Lawyers Push Back Against Effort to Oust Justices

Lawyers across the state have begun fighting back against Lt. Gov. Ron Ramsey’s campaign to unseat Supreme Court Chief Justice Gary Wade, Justice Cornelia Clark and Justice Sharon Lee. The Nashville Bar Association Tuesday released a resolution supporting the judges’ retention in the Aug. 7 judicial election and urged its members to vote in favor to retain. On Wednesday, a group of attorneys including former Tennessee Supreme Court Chief Justice Frank Drowota and former Appeals Court Judge Lew Conner met with the Tennessean to spell out their efforts to combat Ramsey, who Drowota said was using misinformation to unfairly criticize the justices in an effort to stack the court with partisan judges. “To have politics come into the courts makes absolutely no sense,” Drowota said. “You don’t want a politicized court. You want a fair, impartial court.”

Today's Opinions

Click on the category of your choice to view summaries of today’s opinions from that court, or other body. A link at the end of each case summary will let you download the full opinion in PDF format.

00 - TN Supreme Court
00 - TN Workers Comp Appeals
00 - TN Supreme Court - Rules
02 - TN Court of Appeals
01 - TN Court of Criminal Appeals
00 - TN Attorney General Opinions
00 - Judicial Ethics Opinions
00 - Formal Ethics Opinions - BPR
00 - TN Supreme Court - Disciplinary Orders

You can obtain full-text versions of the opinions two ways. We recommend that you download the Opinions to your computer and then open them from there. 1) Click the URL at end of each Opinion paragraph below. This should give you the option to download the original document. If not, you may need to right-click on the URL to get the option to save the file to your computer.

TN Court of Appeals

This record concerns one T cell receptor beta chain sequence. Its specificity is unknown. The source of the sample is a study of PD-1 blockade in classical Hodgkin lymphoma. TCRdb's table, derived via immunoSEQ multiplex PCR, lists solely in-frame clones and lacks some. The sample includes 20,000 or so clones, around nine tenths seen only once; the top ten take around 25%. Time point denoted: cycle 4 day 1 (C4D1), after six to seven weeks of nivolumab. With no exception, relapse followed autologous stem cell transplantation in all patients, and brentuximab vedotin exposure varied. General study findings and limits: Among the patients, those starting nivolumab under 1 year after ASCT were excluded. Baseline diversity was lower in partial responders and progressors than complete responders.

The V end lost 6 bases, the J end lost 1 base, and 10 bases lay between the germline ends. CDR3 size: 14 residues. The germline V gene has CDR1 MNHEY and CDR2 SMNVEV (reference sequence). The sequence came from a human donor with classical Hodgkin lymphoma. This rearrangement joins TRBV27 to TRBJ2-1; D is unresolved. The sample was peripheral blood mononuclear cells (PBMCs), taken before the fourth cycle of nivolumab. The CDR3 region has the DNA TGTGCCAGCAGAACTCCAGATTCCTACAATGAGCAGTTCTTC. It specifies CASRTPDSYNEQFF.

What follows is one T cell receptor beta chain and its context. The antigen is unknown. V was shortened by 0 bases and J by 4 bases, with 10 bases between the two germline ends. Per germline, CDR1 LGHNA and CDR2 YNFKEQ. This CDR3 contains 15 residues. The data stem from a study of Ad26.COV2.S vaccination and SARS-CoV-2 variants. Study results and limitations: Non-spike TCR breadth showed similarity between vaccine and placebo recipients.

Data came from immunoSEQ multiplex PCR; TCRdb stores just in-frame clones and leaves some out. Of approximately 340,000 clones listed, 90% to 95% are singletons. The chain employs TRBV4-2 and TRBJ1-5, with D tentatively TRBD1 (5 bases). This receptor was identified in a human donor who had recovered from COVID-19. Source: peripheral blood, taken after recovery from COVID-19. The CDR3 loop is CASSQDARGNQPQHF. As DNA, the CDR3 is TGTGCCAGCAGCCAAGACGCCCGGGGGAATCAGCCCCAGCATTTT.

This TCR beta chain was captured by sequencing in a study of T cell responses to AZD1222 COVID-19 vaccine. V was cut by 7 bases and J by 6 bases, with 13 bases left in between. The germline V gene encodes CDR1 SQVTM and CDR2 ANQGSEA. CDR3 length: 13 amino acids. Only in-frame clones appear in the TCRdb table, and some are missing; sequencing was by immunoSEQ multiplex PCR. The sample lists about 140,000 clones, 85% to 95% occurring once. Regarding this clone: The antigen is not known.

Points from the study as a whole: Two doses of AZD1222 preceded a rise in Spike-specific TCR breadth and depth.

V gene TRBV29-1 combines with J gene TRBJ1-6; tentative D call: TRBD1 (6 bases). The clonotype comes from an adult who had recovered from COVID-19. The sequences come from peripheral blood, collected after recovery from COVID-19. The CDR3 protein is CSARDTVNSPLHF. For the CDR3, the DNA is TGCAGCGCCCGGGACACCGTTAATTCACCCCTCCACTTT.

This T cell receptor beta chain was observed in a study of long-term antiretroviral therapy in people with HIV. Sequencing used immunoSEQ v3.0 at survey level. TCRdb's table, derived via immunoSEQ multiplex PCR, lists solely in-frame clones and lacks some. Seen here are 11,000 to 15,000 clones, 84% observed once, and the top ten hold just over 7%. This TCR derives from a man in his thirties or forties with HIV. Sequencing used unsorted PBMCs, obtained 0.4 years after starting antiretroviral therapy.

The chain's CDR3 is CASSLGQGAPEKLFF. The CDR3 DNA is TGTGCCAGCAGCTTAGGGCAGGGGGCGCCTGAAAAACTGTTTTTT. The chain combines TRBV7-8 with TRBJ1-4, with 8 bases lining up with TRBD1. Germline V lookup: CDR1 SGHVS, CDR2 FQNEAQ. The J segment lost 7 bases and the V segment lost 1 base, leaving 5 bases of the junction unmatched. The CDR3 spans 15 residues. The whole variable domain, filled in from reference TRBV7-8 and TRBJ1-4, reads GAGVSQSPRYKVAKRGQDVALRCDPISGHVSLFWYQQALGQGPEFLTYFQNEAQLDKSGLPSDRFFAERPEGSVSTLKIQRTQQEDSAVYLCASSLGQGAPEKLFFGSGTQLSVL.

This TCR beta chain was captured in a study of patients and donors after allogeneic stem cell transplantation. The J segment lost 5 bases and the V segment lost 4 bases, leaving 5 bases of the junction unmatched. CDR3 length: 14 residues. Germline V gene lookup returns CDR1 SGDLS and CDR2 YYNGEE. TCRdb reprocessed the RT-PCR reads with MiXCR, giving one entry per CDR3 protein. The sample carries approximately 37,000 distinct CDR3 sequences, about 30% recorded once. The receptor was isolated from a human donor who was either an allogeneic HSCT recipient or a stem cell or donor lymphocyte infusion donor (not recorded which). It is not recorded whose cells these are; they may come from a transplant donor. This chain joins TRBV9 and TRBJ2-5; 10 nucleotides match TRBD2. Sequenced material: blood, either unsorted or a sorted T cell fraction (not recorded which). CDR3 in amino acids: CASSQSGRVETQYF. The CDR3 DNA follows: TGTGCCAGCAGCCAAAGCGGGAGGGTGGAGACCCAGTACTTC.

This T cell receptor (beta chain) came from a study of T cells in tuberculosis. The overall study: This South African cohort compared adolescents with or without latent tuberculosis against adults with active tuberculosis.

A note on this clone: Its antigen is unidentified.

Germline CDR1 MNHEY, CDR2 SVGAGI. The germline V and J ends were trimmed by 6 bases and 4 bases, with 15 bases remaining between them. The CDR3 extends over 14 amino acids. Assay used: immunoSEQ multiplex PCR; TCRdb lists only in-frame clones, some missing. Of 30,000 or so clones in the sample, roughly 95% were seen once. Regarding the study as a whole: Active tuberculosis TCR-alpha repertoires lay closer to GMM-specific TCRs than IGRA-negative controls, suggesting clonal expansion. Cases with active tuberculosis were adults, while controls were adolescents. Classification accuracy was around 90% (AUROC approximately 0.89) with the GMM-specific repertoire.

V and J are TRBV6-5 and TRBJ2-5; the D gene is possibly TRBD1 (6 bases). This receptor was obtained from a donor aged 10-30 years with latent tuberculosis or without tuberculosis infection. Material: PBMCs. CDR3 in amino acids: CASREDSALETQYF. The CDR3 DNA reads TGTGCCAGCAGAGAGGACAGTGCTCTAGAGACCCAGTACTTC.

Court: TN Court of Appeals


Christopher S. Campbell and Laura S. Martin, Memphis, Tennessee, and Dale Ledbetter, Fort Lauderdale, Florida, for the appellants, William Hamilton Smythe, III, Individually; William H. Smythe, IV Trust U/A DTD 12/29/87, William H. Smythe, III, Trustee; and Smythe Children’s Trust #2 FBO Katherine Thinnes U/A DTD 12/29/87, William H. Smythe, III, Trustee.

John S. Golwen and William G. Whitman, Memphis, Tennessee, for the appellee, Morgan Keegan & Company, Inc.


The trial court vacated an arbitration award in favor of Respondent/Appellant on the ground of evident partiality on the part of two arbitrators and remanded the matter to the arbitration board to be re-arbitrated by a different panel. We reverse and remand to the trial court for confirmation of the arbitration award.


Court: TN Court of Appeals


Al H. Thomas and Joshua D. Thomas, Memphis, Tennessee, for the appellant, Archie Wolfe.

James E. Conley Jr., Memphis, Tennessee, for the appellees, William C. Felts, Jr., and Linda M. Felts.

John H. Dotson, Memphis, Tennessee, for the appellees, Richard Johnson, Rebecca Lynn Johnson, and Empire Hair Studios, L.L.C.


In this premises liability action, Plaintiff/Appellant was allegedly injured when he slipped and fell on the subject property. The trial court granted a directed verdict to the Appellees, who are the property owners/occupiers. The basis for the directed verdict was that Appellant failed to submit evidence from which a reasonable juror could conclude either that the Appellees knew or should have known of a dangerous condition on the property, or that Appellees caused or created a dangerous condition on the property. Discerning no error, we affirm.

TN Court of Criminal Appeals


Court: TN Court of Criminal Appeals


Derron Guy, Pro Se, Whiteville, Tennessee.

Robert E. Cooper, Jr., Attorney General and Reporter; Michelle L. Consiglio-Young, Assistant Attorney General, for the respondent, State of Tennessee.

Judge: SMITH

Petitioner, Derron Guy, pled guilty to carjacking, employment of a firearm during the commission of a dangerous felony, and aggravated robbery in case number 10-00740; carjacking and employment of a firearm during a dangerous felony in case number 09-06692; and criminal attempt of carjacking and possession of a firearm with the intent to go armed during the commission of or attempt to commit a dangerous felony in case number 10-00741. Petitioner filed a petition for habeas corpus relief. The dismissal of the petition was affirmed on appeal. See Derron S. Guy v. Cherry Lindamood, Warden, No. W2012-00759-CCA-R3- HC, 2012 WL 5943396, at *1 (Tenn. Crim. App., at Jackson, Nov. 28, 2012). Petitioner sought leave in a different court to amend the first petition and raised additional grounds for habeas corpus relief. The habeas corpus court summarily dismissed the petition. Petitioner appeals. After a review, we determine that Petitioner is not entitled to habeas corpus relief as he has not proven on the face of the judgment or the record that the convicting court was without jurisdiction to convict or sentence Petitioner or that Petitioner is still imprisoned despite the expiration of his sentence. Accordingly, we affirm the judgment of the habeas corpus court.

Editorial: State Should Keep a Nonpartisan Supreme Court